Namaste: The Divine in Me Honors the Divine in You

I bow my head and the word namaste resonates from my core, with hands folded together in prayer right in front of the heart chakra. Legs folded in half lotus, I raise my

prayer hands to my third eye and bow to meet the ground. Sitting up and bringing my hands back down to my heart I open my eyes to the beautiful people surrounding me in this healing sanctuary curated by FreeSpirit Yoga. I greet them with another namaste. In namaste, we end our healing session the same way as we began, now ready to leave with our hearts wide open.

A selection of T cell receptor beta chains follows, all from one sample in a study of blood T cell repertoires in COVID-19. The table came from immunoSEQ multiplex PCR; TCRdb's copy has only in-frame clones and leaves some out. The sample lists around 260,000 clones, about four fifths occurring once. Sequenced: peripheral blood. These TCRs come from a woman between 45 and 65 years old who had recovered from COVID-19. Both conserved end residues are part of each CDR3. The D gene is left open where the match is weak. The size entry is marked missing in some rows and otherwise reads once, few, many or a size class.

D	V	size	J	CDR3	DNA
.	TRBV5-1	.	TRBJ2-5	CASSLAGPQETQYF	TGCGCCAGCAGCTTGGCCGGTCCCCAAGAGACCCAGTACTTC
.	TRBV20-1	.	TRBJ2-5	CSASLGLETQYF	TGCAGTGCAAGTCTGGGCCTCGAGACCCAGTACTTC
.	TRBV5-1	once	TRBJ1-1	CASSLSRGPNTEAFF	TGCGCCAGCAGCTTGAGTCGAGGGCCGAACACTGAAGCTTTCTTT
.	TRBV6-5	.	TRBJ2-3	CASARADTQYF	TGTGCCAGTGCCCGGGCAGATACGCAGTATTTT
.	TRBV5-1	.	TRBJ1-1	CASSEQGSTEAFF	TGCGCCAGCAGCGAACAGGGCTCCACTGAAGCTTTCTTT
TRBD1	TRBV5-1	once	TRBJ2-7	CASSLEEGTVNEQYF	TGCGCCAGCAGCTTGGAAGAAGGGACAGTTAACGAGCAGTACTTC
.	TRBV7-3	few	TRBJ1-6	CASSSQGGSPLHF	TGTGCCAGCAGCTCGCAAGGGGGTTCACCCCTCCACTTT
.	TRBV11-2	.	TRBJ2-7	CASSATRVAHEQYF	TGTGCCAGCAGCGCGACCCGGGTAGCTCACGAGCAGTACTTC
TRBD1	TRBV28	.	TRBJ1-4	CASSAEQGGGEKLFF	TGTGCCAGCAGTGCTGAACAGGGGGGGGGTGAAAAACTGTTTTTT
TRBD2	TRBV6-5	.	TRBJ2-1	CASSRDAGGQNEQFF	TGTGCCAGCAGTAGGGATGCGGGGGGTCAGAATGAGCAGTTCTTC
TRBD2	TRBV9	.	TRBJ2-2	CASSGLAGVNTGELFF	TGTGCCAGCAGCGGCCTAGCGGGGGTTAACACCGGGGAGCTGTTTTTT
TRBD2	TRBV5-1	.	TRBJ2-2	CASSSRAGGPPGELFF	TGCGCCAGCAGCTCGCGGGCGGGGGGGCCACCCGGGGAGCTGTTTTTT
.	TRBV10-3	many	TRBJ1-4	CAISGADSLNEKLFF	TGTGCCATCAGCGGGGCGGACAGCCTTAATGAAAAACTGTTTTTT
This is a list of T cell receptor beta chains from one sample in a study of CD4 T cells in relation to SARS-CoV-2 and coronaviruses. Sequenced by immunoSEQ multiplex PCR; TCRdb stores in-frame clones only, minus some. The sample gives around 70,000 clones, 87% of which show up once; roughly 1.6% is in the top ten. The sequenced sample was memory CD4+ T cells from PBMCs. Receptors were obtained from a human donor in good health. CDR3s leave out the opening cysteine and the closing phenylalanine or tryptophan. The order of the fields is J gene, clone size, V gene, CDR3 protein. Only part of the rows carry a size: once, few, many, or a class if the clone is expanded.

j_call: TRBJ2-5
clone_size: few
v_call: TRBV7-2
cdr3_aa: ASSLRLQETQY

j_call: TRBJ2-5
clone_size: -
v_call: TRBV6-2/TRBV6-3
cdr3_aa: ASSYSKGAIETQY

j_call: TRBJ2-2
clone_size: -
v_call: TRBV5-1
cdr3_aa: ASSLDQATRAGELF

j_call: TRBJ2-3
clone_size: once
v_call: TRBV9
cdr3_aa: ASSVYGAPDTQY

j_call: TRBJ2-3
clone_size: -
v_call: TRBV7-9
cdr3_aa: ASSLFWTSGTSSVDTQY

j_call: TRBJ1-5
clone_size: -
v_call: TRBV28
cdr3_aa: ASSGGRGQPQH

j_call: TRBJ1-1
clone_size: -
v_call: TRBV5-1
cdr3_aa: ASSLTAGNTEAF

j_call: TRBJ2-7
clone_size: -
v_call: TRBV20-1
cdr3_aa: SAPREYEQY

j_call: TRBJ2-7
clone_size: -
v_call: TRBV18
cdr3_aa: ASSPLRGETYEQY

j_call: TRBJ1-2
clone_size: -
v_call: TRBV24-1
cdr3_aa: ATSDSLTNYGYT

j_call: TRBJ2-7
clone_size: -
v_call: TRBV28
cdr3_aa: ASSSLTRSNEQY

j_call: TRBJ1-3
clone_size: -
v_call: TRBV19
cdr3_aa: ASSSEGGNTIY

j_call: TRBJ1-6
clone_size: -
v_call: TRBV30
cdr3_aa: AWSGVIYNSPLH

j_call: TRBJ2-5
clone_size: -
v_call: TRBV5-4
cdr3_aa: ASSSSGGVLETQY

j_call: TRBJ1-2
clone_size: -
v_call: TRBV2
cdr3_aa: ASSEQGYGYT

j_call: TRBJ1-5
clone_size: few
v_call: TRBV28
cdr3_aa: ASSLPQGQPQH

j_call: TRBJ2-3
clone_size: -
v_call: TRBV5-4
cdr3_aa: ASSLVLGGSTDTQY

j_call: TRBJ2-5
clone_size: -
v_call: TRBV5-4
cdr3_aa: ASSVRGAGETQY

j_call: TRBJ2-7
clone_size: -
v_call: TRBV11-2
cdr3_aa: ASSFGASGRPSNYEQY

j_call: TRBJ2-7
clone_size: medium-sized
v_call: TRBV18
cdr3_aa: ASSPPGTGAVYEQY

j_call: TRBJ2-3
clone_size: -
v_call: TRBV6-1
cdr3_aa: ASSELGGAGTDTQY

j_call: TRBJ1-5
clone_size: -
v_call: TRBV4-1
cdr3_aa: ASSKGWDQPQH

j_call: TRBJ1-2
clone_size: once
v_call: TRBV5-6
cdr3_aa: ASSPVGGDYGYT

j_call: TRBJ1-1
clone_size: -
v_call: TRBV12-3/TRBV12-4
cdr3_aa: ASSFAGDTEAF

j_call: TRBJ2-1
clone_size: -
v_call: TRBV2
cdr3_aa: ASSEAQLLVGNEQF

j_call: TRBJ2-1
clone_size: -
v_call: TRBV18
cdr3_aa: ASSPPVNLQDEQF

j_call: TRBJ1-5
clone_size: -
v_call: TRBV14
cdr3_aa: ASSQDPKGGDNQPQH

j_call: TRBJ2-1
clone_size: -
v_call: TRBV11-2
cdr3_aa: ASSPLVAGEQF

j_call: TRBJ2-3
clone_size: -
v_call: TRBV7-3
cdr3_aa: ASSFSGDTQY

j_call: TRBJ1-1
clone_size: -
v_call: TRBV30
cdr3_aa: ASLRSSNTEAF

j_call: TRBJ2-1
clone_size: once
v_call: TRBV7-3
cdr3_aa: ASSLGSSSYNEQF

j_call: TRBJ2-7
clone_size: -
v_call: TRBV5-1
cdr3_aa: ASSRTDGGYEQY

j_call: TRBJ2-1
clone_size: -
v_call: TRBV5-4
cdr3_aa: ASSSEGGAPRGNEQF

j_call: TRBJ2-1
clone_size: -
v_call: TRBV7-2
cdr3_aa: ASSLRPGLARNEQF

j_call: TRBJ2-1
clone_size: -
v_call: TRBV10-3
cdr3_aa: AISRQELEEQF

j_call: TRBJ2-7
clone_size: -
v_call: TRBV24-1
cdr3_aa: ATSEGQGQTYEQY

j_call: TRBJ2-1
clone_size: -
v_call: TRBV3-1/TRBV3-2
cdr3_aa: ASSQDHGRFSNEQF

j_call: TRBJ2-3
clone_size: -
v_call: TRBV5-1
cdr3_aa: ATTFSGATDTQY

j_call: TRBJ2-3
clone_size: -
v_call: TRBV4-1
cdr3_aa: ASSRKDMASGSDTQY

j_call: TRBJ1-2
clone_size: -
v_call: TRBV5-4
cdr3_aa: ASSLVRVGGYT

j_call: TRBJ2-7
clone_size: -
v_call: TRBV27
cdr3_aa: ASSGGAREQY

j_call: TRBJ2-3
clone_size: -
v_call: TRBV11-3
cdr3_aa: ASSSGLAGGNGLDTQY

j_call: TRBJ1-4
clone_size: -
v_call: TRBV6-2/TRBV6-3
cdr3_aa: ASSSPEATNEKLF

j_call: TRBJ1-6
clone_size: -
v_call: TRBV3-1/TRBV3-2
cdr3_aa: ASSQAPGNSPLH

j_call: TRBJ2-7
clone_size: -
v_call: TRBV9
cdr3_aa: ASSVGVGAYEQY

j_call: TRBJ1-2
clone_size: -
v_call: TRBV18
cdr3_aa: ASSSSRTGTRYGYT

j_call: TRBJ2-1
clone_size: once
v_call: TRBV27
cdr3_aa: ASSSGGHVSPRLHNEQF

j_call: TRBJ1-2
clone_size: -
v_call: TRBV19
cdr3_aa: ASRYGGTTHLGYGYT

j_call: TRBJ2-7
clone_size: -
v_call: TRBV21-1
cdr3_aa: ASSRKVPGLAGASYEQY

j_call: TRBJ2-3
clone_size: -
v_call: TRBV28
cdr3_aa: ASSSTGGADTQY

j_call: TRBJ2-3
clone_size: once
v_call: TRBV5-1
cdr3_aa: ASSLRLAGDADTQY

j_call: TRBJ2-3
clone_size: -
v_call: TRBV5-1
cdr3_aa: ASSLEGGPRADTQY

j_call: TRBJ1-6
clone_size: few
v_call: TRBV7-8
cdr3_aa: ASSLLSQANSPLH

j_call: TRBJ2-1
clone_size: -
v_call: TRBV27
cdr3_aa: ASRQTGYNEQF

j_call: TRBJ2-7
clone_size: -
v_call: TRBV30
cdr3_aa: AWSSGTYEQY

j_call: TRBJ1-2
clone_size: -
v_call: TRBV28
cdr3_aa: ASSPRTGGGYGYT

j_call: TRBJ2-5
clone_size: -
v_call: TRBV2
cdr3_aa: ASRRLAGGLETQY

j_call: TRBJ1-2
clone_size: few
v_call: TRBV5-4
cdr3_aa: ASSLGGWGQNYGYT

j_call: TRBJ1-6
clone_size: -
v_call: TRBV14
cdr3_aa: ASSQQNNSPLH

In Hindi and Nepali, South Asian languages tracing back to Sanskrit and the religion of Hinduism, “namaste” is an exclamation of respect. “Namaste” is a greeting of hello and farewell that simply communicates Divine blessings. It means hello and goodbye charged with appreciation for the mindful and wholesome path we have all chosen to show up for. In South Asia, “namaste” would be the salutation used between gurus (teachers), swamis (spiritual guides or religious pundits) and their pupils, and with people of social stature in Hindu religious contexts. With the popularisation of the practice and philosophy of yoga outside of Hindu contexts, “namaste” has been adopted into the English language, because no other word in English expresses this unique salutation. Through “namaste” we tune in to mindfulness together; greeting the light, the good, the Divine within each and everyone of us. When we see and acknowledge this in others, we more easily open to the Divine within our own heart and soul.